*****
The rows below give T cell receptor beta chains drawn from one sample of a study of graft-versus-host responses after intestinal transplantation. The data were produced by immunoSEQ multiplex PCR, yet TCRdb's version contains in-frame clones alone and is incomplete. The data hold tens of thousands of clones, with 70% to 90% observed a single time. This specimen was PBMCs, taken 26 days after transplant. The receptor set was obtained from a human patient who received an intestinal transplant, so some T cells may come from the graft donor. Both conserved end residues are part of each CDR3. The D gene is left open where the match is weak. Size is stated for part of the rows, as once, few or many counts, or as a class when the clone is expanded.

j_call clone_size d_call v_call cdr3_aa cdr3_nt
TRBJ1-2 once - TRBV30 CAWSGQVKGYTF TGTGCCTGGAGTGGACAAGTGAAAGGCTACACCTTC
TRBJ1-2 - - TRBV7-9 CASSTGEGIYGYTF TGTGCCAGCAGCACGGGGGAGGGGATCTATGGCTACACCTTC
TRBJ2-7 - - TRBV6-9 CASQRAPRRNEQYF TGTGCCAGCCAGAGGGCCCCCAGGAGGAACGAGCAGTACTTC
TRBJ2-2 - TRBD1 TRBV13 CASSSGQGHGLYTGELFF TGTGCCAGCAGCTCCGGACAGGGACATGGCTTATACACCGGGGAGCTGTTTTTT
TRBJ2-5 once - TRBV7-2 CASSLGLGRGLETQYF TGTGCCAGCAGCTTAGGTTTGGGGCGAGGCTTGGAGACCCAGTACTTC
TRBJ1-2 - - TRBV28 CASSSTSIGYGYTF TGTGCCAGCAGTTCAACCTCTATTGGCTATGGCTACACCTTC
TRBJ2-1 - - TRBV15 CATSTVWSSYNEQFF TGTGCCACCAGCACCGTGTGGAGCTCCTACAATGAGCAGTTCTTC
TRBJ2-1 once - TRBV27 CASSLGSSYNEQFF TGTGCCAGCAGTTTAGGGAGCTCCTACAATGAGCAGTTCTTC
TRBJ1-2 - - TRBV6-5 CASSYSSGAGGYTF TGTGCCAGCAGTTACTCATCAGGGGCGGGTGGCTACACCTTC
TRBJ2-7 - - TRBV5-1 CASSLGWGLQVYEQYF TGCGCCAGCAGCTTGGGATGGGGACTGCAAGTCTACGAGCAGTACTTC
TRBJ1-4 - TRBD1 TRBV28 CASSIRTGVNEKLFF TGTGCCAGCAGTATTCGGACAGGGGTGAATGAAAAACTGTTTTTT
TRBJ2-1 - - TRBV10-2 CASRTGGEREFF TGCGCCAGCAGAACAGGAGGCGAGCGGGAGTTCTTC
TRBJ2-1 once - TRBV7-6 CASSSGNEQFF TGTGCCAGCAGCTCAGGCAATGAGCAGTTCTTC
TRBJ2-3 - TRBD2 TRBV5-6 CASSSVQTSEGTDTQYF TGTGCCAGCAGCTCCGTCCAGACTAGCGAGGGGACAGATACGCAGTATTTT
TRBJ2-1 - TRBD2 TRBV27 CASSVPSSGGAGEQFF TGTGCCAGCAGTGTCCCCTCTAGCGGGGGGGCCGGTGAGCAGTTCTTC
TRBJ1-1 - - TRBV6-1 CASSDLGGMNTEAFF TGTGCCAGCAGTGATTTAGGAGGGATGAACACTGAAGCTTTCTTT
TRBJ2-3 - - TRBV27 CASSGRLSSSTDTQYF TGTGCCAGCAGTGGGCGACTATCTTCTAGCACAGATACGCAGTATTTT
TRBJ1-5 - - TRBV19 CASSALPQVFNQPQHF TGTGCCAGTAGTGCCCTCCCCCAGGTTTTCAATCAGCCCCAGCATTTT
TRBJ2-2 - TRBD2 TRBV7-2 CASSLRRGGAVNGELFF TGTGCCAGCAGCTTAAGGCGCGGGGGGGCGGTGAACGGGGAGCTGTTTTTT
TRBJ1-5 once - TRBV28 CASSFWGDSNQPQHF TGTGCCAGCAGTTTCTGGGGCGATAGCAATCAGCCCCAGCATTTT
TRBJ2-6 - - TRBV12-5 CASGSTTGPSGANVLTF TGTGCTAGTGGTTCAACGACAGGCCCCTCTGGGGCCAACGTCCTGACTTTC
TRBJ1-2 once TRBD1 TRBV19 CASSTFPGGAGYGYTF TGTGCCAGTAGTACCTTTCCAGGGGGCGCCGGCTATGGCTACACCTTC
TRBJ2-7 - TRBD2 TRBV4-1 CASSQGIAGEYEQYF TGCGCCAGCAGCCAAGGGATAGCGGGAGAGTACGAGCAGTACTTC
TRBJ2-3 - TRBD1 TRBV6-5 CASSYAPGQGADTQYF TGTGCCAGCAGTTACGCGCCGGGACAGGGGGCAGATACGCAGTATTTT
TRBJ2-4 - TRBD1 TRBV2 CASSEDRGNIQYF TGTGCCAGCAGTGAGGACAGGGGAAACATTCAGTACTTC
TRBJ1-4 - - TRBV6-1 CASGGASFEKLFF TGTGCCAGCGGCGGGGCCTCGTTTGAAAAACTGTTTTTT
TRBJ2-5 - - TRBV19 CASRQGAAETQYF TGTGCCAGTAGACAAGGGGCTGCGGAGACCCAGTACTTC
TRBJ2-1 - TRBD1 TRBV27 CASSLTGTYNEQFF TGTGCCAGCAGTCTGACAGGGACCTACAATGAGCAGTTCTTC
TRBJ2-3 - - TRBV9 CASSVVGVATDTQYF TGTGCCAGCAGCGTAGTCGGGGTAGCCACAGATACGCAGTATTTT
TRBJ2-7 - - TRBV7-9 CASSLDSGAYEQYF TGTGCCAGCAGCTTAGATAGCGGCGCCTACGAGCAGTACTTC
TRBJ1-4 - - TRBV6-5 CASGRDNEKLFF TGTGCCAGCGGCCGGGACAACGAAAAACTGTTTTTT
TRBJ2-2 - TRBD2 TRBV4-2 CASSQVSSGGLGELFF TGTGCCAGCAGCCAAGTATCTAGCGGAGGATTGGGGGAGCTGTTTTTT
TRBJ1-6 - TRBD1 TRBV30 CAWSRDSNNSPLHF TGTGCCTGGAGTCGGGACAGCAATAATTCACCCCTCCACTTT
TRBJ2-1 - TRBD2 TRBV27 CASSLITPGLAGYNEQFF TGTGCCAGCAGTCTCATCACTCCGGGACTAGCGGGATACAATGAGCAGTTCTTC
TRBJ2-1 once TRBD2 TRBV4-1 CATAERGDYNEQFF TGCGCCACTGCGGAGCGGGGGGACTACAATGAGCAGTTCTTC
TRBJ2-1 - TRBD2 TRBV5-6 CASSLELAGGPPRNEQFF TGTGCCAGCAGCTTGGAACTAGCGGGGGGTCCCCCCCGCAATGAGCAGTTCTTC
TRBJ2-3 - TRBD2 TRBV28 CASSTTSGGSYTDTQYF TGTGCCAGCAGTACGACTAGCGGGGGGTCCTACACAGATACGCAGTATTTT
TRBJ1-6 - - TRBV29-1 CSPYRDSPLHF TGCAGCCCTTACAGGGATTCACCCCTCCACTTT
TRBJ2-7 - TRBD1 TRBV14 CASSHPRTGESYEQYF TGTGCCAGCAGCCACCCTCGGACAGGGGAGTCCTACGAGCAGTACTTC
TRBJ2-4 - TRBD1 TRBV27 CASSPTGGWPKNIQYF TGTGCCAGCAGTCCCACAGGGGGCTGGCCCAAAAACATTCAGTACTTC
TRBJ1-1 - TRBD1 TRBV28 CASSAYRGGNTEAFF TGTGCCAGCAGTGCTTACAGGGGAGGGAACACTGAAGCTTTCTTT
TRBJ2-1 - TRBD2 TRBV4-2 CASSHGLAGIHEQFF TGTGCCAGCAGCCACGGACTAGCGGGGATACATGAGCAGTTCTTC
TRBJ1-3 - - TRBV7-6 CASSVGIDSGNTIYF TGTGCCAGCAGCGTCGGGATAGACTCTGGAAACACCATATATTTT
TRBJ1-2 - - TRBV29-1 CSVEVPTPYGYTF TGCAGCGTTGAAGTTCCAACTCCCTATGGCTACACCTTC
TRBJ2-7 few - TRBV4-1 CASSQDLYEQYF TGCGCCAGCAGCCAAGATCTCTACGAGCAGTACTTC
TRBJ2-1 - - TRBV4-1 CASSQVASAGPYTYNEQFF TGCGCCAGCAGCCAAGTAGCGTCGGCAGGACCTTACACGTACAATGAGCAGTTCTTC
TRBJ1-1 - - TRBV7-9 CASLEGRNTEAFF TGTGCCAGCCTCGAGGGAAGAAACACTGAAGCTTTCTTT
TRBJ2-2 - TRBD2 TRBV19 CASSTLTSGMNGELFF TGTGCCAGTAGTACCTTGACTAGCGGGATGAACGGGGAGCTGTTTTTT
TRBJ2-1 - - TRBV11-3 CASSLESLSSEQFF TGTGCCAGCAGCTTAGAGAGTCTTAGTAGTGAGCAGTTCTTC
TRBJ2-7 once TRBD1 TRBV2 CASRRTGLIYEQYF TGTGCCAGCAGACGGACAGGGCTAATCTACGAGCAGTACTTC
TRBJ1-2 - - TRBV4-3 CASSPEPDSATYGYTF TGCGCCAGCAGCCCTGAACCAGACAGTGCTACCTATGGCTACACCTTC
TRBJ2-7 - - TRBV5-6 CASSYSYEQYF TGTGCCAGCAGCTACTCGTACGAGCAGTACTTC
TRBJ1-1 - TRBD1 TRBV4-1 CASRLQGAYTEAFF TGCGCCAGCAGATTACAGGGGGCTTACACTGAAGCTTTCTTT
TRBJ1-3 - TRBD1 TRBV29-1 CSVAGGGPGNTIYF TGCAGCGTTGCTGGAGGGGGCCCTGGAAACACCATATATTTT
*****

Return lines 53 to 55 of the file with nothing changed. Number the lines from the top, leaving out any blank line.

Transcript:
TRBJ1-2 - - TRBV4-3 CASSPEPDSATYGYTF TGCGCCAGCAGCCCTGAACCAGACAGTGCTACCTATGGCTACACCTTC
TRBJ2-7 - - TRBV5-6 CASSYSYEQYF TGTGCCAGCAGCTACTCGTACGAGCAGTACTTC
TRBJ1-1 - TRBD1 TRBV4-1 CASRLQGAYTEAFF TGCGCCAGCAGATTACAGGGGGCTTACACTGAAGCTTTCTTT